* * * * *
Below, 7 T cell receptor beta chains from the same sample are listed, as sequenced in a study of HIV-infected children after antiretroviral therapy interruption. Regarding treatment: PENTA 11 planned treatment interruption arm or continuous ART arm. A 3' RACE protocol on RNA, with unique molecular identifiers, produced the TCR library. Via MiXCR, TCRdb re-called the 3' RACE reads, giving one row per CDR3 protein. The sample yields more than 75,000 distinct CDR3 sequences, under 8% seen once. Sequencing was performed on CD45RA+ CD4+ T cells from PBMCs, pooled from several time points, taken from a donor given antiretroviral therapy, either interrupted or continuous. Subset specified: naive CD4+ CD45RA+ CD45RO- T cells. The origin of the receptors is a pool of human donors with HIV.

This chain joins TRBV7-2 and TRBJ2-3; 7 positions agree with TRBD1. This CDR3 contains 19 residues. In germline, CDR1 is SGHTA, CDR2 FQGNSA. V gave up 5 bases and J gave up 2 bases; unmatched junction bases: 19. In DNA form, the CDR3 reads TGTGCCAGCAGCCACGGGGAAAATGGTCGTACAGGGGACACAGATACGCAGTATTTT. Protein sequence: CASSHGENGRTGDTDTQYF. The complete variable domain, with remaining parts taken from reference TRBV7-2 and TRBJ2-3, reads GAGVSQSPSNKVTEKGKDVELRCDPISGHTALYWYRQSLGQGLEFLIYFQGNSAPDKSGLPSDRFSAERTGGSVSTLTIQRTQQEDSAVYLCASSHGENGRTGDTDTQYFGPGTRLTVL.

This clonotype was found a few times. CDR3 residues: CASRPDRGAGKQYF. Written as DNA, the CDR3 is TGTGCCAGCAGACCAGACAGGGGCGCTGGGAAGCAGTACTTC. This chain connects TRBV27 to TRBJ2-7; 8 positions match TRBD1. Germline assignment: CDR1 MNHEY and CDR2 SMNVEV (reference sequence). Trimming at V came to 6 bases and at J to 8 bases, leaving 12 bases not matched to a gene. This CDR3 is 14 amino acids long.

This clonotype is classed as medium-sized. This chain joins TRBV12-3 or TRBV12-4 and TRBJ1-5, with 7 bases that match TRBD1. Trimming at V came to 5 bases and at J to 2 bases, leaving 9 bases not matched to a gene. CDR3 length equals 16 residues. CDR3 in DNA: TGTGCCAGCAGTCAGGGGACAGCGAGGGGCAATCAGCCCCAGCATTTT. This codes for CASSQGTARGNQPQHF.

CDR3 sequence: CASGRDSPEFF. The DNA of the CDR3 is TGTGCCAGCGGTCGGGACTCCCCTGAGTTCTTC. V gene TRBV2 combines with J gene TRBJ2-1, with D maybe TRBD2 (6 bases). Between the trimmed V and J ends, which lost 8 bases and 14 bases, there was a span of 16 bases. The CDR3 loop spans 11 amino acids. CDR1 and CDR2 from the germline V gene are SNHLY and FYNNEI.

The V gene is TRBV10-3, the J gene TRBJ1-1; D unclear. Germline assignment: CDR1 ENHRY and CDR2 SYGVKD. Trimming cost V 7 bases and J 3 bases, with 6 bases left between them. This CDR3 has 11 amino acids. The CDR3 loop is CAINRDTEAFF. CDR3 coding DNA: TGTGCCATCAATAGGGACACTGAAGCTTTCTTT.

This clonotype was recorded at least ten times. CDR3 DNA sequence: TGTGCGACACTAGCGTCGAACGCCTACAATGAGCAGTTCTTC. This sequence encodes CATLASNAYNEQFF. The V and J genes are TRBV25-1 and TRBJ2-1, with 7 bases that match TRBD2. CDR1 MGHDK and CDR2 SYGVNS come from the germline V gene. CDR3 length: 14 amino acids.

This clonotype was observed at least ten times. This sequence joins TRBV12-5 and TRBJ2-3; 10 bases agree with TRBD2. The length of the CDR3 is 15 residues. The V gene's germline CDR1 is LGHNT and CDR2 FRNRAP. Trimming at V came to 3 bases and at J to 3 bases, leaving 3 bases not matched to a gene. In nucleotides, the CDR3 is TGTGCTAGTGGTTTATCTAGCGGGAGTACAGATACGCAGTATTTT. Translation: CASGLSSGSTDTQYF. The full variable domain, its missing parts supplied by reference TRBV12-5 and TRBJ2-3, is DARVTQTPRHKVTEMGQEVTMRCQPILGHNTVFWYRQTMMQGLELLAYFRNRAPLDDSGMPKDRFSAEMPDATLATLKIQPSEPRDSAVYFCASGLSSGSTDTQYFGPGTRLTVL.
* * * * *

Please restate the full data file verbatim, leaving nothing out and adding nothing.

Below, 7 T cell receptor beta chains from the same sample are listed, as sequenced in a study of HIV-infected children after antiretroviral therapy interruption. Regarding treatment: PENTA 11 planned treatment interruption arm or continuous ART arm. A 3' RACE protocol on RNA, with unique molecular identifiers, produced the TCR library. Via MiXCR, TCRdb re-called the 3' RACE reads, giving one row per CDR3 protein. The sample yields more than 75,000 distinct CDR3 sequences, under 8% seen once. Sequencing was performed on CD45RA+ CD4+ T cells from PBMCs, pooled from several time points, taken from a donor given antiretroviral therapy, either interrupted or continuous. Subset specified: naive CD4+ CD45RA+ CD45RO- T cells. The origin of the receptors is a pool of human donors with HIV.

This chain joins TRBV7-2 and TRBJ2-3; 7 positions agree with TRBD1. This CDR3 contains 19 residues. In germline, CDR1 is SGHTA, CDR2 FQGNSA. V gave up 5 bases and J gave up 2 bases; unmatched junction bases: 19. In DNA form, the CDR3 reads TGTGCCAGCAGCCACGGGGAAAATGGTCGTACAGGGGACACAGATACGCAGTATTTT. Protein sequence: CASSHGENGRTGDTDTQYF. The complete variable domain, with remaining parts taken from reference TRBV7-2 and TRBJ2-3, reads GAGVSQSPSNKVTEKGKDVELRCDPISGHTALYWYRQSLGQGLEFLIYFQGNSAPDKSGLPSDRFSAERTGGSVSTLTIQRTQQEDSAVYLCASSHGENGRTGDTDTQYFGPGTRLTVL.

This clonotype was found a few times. CDR3 residues: CASRPDRGAGKQYF. Written as DNA, the CDR3 is TGTGCCAGCAGACCAGACAGGGGCGCTGGGAAGCAGTACTTC. This chain connects TRBV27 to TRBJ2-7; 8 positions match TRBD1. Germline assignment: CDR1 MNHEY and CDR2 SMNVEV (reference sequence). Trimming at V came to 6 bases and at J to 8 bases, leaving 12 bases not matched to a gene. This CDR3 is 14 amino acids long.

This clonotype is classed as medium-sized. This chain joins TRBV12-3 or TRBV12-4 and TRBJ1-5, with 7 bases that match TRBD1. Trimming at V came to 5 bases and at J to 2 bases, leaving 9 bases not matched to a gene. CDR3 length equals 16 residues. CDR3 in DNA: TGTGCCAGCAGTCAGGGGACAGCGAGGGGCAATCAGCCCCAGCATTTT. This codes for CASSQGTARGNQPQHF.

CDR3 sequence: CASGRDSPEFF. The DNA of the CDR3 is TGTGCCAGCGGTCGGGACTCCCCTGAGTTCTTC. V gene TRBV2 combines with J gene TRBJ2-1, with D maybe TRBD2 (6 bases). Between the trimmed V and J ends, which lost 8 bases and 14 bases, there was a span of 16 bases. The CDR3 loop spans 11 amino acids. CDR1 and CDR2 from the germline V gene are SNHLY and FYNNEI.

The V gene is TRBV10-3, the J gene TRBJ1-1; D unclear. Germline assignment: CDR1 ENHRY and CDR2 SYGVKD. Trimming cost V 7 bases and J 3 bases, with 6 bases left between them. This CDR3 has 11 amino acids. The CDR3 loop is CAINRDTEAFF. CDR3 coding DNA: TGTGCCATCAATAGGGACACTGAAGCTTTCTTT.

This clonotype was recorded at least ten times. CDR3 DNA sequence: TGTGCGACACTAGCGTCGAACGCCTACAATGAGCAGTTCTTC. This sequence encodes CATLASNAYNEQFF. The V and J genes are TRBV25-1 and TRBJ2-1, with 7 bases that match TRBD2. CDR1 MGHDK and CDR2 SYGVNS come from the germline V gene. CDR3 length: 14 amino acids.

This clonotype was observed at least ten times. This sequence joins TRBV12-5 and TRBJ2-3; 10 bases agree with TRBD2. The length of the CDR3 is 15 residues. The V gene's germline CDR1 is LGHNT and CDR2 FRNRAP. Trimming at V came to 3 bases and at J to 3 bases, leaving 3 bases not matched to a gene. In nucleotides, the CDR3 is TGTGCTAGTGGTTTATCTAGCGGGAGTACAGATACGCAGTATTTT. Translation: CASGLSSGSTDTQYF. The full variable domain, its missing parts supplied by reference TRBV12-5 and TRBJ2-3, is DARVTQTPRHKVTEMGQEVTMRCQPILGHNTVFWYRQTMMQGLELLAYFRNRAPLDDSGMPKDRFSAEMPDATLATLKIQPSEPRDSAVYFCASGLSSGSTDTQYFGPGTRLTVL.